I will structure my discussion of the drivers of r* around three broad driving forces: first, the determinants of potential growth rates; second, demographics; and third, diverging developments in the returns on risky and safe financial assets. These three factors are embedded in the textbook economic growth model, which relates the equilibrium rate of interest to economic growth, population growth and the discount rate. I will primarily focus on common international trends, even if cross-country differences in these driving forces have important implications for return differentials and international capital flows.,
The decline in potential growth rates, demographic trends and the portfolio shift towards safe assets combine to put downward pressure on the equilibrium real rate of interest. This rate is not directly observable: at any given point in time, temporary factors push the economy away from its underlying steady state so that the measured real interest rate also reflects these shocks (and the associated policy responses). However, analysis by the ESCB Working Group on Econometric Modelling indicates that, taking the impact of these driving factors into account, the equilibrium real interest rate in the euro area has been around zero or negative in recent years (Chart 19). Similar estimates are reported in the growing literature on the global equilibrium real interest rate. While Chart 19 shows that estimates of r* are inevitably not very precise, the general downward drift is quite clear.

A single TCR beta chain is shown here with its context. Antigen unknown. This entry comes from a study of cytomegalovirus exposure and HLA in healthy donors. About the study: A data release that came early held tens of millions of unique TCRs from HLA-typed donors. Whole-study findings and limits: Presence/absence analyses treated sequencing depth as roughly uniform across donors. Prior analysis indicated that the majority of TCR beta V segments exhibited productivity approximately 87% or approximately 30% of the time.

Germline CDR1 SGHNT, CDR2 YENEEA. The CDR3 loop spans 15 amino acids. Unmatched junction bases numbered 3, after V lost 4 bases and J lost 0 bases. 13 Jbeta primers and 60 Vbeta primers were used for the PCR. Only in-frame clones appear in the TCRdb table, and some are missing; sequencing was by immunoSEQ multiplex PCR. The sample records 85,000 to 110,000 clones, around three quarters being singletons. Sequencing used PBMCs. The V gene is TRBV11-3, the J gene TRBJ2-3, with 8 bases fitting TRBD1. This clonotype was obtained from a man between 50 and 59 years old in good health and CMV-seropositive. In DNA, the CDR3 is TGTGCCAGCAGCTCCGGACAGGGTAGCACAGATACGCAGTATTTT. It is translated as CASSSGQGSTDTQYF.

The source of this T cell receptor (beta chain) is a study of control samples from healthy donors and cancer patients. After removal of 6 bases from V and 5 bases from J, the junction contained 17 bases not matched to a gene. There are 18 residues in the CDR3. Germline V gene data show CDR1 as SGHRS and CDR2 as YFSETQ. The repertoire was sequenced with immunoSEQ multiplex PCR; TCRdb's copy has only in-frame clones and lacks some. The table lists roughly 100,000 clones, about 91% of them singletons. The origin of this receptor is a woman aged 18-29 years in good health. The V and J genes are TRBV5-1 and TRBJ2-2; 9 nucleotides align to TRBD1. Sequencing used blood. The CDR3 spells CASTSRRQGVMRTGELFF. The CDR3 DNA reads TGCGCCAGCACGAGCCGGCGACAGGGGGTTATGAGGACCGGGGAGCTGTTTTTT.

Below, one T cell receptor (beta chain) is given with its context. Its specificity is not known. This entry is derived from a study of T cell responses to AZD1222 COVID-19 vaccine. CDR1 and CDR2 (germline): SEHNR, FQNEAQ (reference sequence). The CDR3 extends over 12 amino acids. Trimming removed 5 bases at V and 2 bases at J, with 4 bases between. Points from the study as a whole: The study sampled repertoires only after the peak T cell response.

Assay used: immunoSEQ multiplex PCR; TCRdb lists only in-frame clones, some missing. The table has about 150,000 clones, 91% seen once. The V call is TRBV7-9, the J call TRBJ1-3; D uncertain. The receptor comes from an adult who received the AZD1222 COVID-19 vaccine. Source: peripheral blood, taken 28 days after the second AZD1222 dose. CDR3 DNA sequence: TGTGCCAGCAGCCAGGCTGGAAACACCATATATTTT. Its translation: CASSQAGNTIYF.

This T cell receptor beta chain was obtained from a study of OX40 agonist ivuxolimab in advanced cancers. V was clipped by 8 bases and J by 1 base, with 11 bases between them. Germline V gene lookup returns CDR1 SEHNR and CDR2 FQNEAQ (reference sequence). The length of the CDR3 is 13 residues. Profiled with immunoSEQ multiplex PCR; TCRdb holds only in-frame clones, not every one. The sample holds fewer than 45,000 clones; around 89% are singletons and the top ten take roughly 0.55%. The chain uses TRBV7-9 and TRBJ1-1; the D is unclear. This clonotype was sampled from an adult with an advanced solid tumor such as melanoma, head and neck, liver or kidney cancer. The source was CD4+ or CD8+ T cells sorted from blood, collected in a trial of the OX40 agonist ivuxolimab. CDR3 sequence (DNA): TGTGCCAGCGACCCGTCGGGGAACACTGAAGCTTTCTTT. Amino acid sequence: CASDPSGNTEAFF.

What are the implications of low equilibrium real rates for policy?
Taking monetary policy first, it is important to recognise that the primary determinants of long-term equilibrium real rates are non-monetary in nature: potential growth rates; demographics; risk preferences in portfolios. Nonetheless, the implications of the level of real interest rates for the formulation of monetary policy are profound. In particular, monetary policy ultimately has to be calibrated vis-à-vis the underlying equilibrium rate of interest. If, for example, inflation stabilisation calls for monetary stimulus due to a negative demand shock, the central bank is required to engineer an easing of financial conditions relative to the steady state. If the prevailing inflation rate falls short of the inflation aim and the equilibrium real rate is low – or even negative – this may call for a substantially negative policy rate in order to stabilise medium-term inflation.